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Poem by Robert Burns


Elegy on Capt. Matthew Henderson


A Gentleman who held the Patent 
for his Honours immediately from
Almighty God.

O DEATH! thou tyrant fell and bloody!
The meikie devil wi a woodie
Haurl thee hame	to his black smiddie
    Oer hurcheon hides,
And like stock-fish come oer his studdie
    Wi thy auld sides!

Hes gane, hes gane! hes frae us torn,
The ae best fellow eer was born!
Thee, Matthew, Natures sel shall mourn
    By wood and wild,
Where, haply, Pity strays forlorn,
    Frae man exild.

Ye hills, near neibors o the starns,
That proudly cock your creating cairns!
Ye cliffs, the haunts of sai1ing earns,
    Where echo slumbers!
Come join, ye Natures sturdiest bairns,
    My wailing numbers!

Mourn, ilka grove the cushat kens!
Ye hazlly shaws and briery dens!
Ye burnies, wimplin down your glens,
    Wi toddlin din,
Or foaming strang wi hasty stens
    Frae lin to lin.

Mourn, little harebells oer the lea;
Ye stately foxgloves fair to see;
Ye woodbines hanging bonnilie,
    In scented bowrs;
Ye roses on your thorny tree,
    The first o flowrs.

At dawn when evry grassy blade
Droops with a diamond at his head,
At evn when beans their fragrance shed
    I th rustling gale,
Ye maukins, whiddin thro the glade,
    Come join my wail.

Mourn, ye wee songsters o the wood;
Ye grouse that crap the heather bud;
Ye curlews calling thro a clud;
    Ye whistling plover;
And mourn, ye whirring paitrick brood-
  Hes gane for ever!

Mourn, sooty coots, and speckled teals;
Ye fisher herons, watching eels;
Ye duck and drake, wi airy wheels
    Circling the lake;
Ye bitterns, till the quagmire reels,
    Rair for his sake.

Mourn, clamouring craiks at close o day,
Mang fields o flowering clover gay;
And, when ye wing your annual way
    Prae our cauld shore,
Tell thae far warlds wha lies in clay,
    Wham we deplore.

Ye houlets, frae your ivy bowr
In some auld tree, or eldritch towr,
What time the moon wi silent glowr
    Sets up her horn,
Wail thro the dreary midnight hour
    Till waukrife morn!

O rivers, forests, hills, and plains!
Oft have ye heard my canty strains;
But now, what else for me remains
    But tales of woe?
And frae my een the drapping rains
    Maun ever flow.

Mourn, Spring, thou darling of the year
Ilk cowslip cup shall kep a tear:
Thou, Simmer, while each corny spear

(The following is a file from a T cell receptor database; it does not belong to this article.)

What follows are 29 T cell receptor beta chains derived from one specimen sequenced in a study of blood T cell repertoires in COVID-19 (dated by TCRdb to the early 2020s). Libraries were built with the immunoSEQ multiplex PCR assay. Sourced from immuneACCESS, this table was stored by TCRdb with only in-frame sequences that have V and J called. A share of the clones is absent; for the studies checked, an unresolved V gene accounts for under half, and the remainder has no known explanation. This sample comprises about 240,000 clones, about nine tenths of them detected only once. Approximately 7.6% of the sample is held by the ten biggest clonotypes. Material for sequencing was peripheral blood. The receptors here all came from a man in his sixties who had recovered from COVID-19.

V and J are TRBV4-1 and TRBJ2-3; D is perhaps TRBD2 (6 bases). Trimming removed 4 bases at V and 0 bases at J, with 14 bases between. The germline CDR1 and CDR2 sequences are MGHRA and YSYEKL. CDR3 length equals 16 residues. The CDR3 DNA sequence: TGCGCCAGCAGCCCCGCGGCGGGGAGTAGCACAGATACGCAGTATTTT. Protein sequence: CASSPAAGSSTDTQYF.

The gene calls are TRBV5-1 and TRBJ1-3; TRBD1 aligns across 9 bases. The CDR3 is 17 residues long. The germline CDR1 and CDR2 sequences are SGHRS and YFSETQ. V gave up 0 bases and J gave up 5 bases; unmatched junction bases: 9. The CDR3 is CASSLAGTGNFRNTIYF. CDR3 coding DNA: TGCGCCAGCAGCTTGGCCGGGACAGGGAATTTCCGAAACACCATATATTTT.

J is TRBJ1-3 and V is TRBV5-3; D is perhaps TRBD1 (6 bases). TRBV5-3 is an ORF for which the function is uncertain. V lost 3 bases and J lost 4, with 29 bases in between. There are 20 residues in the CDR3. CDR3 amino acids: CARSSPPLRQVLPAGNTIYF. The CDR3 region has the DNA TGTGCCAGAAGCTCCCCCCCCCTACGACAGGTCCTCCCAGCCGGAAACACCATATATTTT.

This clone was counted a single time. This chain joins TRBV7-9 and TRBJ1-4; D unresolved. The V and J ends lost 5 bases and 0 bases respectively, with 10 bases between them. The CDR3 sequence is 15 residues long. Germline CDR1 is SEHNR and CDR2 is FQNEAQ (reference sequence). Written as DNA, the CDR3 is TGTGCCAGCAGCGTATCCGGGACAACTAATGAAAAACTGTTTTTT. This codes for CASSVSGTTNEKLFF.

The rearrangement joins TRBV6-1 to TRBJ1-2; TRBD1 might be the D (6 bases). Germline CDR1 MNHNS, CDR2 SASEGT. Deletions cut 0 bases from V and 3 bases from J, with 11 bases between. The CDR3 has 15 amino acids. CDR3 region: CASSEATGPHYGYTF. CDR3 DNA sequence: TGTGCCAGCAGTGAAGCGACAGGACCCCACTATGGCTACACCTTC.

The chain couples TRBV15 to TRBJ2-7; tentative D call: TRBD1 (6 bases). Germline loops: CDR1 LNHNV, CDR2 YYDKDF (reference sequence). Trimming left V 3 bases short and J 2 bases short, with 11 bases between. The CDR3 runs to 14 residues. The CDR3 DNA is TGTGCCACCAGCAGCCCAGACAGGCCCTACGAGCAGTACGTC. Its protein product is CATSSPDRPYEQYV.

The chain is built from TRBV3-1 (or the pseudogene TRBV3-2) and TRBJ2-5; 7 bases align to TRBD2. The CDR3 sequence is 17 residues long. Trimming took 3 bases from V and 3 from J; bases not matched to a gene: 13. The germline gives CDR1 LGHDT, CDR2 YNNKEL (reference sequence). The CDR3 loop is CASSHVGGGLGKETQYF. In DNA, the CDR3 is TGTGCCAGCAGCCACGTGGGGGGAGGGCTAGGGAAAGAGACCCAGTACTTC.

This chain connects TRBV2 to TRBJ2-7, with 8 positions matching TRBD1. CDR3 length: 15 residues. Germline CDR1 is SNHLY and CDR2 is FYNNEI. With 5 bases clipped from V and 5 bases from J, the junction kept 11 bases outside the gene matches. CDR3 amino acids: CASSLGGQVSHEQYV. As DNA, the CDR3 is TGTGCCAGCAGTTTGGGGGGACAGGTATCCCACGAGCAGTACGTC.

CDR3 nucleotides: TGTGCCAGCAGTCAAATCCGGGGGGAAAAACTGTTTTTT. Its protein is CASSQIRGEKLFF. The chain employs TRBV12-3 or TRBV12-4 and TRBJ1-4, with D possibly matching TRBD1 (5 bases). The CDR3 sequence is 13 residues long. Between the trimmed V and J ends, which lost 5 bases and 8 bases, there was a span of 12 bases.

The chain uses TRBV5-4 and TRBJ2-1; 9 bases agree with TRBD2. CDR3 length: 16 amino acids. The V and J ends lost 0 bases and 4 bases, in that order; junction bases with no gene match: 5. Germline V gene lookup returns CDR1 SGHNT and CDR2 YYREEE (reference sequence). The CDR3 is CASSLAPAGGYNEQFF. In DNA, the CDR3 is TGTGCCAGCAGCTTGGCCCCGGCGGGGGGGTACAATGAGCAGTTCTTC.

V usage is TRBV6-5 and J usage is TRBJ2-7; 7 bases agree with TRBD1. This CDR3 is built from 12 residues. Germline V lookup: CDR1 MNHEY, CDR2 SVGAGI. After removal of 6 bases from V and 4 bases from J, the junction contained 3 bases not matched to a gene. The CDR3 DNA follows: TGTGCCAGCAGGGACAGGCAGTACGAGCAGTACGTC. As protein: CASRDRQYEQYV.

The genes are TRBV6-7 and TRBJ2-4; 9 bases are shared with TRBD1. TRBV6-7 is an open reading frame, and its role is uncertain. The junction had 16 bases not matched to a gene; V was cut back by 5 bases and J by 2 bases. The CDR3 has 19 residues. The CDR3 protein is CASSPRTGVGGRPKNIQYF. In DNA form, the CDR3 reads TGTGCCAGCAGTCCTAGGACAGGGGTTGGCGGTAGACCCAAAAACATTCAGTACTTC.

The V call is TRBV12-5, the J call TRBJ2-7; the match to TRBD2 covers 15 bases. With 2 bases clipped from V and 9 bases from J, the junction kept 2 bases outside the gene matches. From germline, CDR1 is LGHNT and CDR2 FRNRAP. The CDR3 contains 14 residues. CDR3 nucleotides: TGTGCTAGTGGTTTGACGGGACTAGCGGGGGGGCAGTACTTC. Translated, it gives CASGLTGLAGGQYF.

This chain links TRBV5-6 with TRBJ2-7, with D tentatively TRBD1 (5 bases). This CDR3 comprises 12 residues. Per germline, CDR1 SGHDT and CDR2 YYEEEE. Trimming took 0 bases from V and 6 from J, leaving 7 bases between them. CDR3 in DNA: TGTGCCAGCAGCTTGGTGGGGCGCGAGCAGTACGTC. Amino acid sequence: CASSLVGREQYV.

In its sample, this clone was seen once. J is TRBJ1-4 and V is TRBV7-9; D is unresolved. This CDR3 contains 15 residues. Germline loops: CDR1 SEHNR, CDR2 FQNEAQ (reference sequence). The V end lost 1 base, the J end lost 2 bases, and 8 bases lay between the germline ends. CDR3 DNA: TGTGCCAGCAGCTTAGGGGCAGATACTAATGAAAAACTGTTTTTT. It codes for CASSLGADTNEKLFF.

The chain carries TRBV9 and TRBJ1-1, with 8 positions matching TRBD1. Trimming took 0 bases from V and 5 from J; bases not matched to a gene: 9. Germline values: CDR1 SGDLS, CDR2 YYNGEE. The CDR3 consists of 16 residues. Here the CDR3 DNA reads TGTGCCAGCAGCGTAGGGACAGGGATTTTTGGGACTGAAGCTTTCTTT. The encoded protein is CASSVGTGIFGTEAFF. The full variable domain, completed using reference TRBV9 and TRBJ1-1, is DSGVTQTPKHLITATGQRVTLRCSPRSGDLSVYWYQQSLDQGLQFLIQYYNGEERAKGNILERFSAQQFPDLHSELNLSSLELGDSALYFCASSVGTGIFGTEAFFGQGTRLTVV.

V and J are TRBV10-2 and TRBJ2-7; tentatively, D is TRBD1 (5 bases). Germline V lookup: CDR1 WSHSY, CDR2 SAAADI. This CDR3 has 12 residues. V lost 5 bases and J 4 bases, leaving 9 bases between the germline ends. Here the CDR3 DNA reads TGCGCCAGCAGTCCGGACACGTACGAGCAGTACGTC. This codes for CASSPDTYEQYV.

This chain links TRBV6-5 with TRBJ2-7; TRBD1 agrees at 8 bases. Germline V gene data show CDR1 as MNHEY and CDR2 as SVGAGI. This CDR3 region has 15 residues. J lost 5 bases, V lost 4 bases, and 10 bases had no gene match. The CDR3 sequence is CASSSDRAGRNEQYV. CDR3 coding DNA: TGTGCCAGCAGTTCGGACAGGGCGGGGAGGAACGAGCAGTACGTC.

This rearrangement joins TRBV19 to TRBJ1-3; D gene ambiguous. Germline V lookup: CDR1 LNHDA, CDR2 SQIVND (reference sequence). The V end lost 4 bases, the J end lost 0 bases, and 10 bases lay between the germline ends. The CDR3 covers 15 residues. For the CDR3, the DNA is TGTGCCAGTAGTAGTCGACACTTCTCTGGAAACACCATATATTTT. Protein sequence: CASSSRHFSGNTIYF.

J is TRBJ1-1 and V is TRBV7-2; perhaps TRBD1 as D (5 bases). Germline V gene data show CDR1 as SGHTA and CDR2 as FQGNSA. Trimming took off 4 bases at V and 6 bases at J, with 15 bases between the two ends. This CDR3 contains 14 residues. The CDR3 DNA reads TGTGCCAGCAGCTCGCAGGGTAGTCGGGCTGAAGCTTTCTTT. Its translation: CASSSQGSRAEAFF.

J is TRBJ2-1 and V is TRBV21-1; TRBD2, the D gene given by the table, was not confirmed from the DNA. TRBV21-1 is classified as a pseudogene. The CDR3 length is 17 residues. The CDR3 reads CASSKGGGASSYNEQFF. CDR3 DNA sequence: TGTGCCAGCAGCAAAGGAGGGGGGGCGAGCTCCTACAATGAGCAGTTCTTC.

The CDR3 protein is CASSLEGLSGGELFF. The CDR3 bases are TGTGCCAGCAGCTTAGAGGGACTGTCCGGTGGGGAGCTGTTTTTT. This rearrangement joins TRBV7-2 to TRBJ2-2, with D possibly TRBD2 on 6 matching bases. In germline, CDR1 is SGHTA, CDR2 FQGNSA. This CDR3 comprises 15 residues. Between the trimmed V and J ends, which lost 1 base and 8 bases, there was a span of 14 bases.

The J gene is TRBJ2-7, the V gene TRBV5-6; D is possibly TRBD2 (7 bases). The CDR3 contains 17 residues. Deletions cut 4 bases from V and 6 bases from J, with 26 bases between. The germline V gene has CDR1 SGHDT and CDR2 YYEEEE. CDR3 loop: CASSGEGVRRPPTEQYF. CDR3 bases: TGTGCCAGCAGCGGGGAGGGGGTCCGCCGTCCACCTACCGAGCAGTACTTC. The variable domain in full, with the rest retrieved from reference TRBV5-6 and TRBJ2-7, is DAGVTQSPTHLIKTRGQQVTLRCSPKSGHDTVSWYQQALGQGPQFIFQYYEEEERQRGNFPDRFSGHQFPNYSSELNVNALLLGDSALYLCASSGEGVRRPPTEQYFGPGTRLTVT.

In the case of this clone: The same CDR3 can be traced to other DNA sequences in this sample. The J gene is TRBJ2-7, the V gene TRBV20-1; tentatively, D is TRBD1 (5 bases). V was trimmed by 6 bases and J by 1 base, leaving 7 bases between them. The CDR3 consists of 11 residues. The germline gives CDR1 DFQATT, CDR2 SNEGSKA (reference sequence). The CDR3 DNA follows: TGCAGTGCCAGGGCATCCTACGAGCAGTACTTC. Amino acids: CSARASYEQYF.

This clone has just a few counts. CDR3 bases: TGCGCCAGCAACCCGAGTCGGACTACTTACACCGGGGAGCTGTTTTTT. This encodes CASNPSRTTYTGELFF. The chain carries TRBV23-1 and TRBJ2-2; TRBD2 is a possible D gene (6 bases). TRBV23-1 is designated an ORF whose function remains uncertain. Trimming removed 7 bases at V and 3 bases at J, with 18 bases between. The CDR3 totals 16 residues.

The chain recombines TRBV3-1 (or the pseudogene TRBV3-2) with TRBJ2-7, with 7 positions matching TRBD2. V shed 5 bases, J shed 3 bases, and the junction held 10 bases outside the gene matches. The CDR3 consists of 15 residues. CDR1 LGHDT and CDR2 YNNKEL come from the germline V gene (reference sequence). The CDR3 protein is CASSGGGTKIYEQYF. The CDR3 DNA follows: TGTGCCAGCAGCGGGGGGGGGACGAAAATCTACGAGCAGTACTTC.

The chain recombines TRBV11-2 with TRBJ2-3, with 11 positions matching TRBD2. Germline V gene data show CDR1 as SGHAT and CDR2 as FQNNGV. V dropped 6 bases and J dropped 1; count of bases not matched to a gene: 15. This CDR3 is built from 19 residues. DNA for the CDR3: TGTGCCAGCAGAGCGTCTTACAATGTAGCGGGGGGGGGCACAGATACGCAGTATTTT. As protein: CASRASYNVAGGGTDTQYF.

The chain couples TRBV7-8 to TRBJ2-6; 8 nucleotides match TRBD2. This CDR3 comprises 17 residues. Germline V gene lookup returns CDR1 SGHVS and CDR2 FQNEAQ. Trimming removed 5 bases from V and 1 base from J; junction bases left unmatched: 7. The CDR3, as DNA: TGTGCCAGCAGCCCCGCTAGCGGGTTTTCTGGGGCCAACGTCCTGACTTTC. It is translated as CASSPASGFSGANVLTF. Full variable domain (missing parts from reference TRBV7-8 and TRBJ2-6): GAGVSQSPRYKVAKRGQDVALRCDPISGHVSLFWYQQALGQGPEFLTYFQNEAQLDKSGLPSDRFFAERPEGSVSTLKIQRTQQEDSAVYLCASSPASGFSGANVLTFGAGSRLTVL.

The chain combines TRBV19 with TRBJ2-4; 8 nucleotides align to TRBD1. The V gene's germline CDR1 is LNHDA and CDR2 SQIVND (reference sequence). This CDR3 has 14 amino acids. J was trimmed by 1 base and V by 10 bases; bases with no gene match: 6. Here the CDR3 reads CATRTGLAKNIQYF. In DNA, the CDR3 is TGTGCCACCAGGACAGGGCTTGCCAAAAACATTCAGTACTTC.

Shoots up its head,
Thy gay green flowry tresses shear
    For him thats dead!

Thou, Autumn, wi thy yellow hair,
In grief thy sallow mantle tear!
Thou, Winter, hurling thro the air
    The roaring blast,
Wide oer the naked world declare
    The worth weve lost!

Mourn him, thou sun, great source of light!
Mourn, empress of the silent night!
And you, ye twinkling starnies bright,
    My Matthew mourn!
For through your orbs hes taen his flight,
    Neer to return.

O Henderson! the man! the brother!
And art thou gone, and gone for ever?
And hast thou crost that unknown river,
    Lifes dreary bound?
Like thee, where shall I find another,
    The world around?

Go to your sculpturd tombs, ye great,
In a the tinsel trash o state!
But by thy honest turf Ill wait,
    Thou man of worth!
And weep the ae best fellows fate
    Eer lay in earth.

        THE EPITAPH.

STOP, passenger! my storys brief,
  And truth I shall relate, man;
I tell nae common tale o grief,
  For Matthew was a great man.

If thou uncommon merit hast,
  Yet spurnd at fortunes door, man;
A look of pity hither cast,
  For Matthew was a poor man.

If thou a noble sodger art,
  That passest by this grave, man,
There moulders here a gallant heart;
  For Matthew was a brave man.

If thou on men, their works and ways,
  Canst throw uncommon light, man;
Here lies wha weel bad won thy praise,
  For Matthew was a bright man.

If thou at friendships sacred ca
  Wad life itself resign, man;
The sympathetic tear maun fa,
  For Matthew was a kind man.

If thou art staunch without a stain,
  Like the unchanging blue, man;
This was a kinsman o thy ain,
  For Matthew was a true man.

If thou hast wit, and fun, and fire,
  And neer guid wine did fear, man;
This was thy billie, dam, and sire,
  For Matthew was a queer man.

If ony whiggish whingein sot,
  To blame poor Matthew dare, man;
May dool and sorrow be his lot,
  For Matthew was a rare man.

But now his radiant course is run,
  For Matthews was a bright one;
His soul was like the glorious sun,
  A matchless, Heavnly Light, man.



                      Robert Burns


Robert Burns's other poems:
  1. Theres News, Lasses
  2. Scroggam
  3. Theres a Youth in This City
  4. Lines Written at Loudon Manse
  5. To Alex Cunningham, Writer


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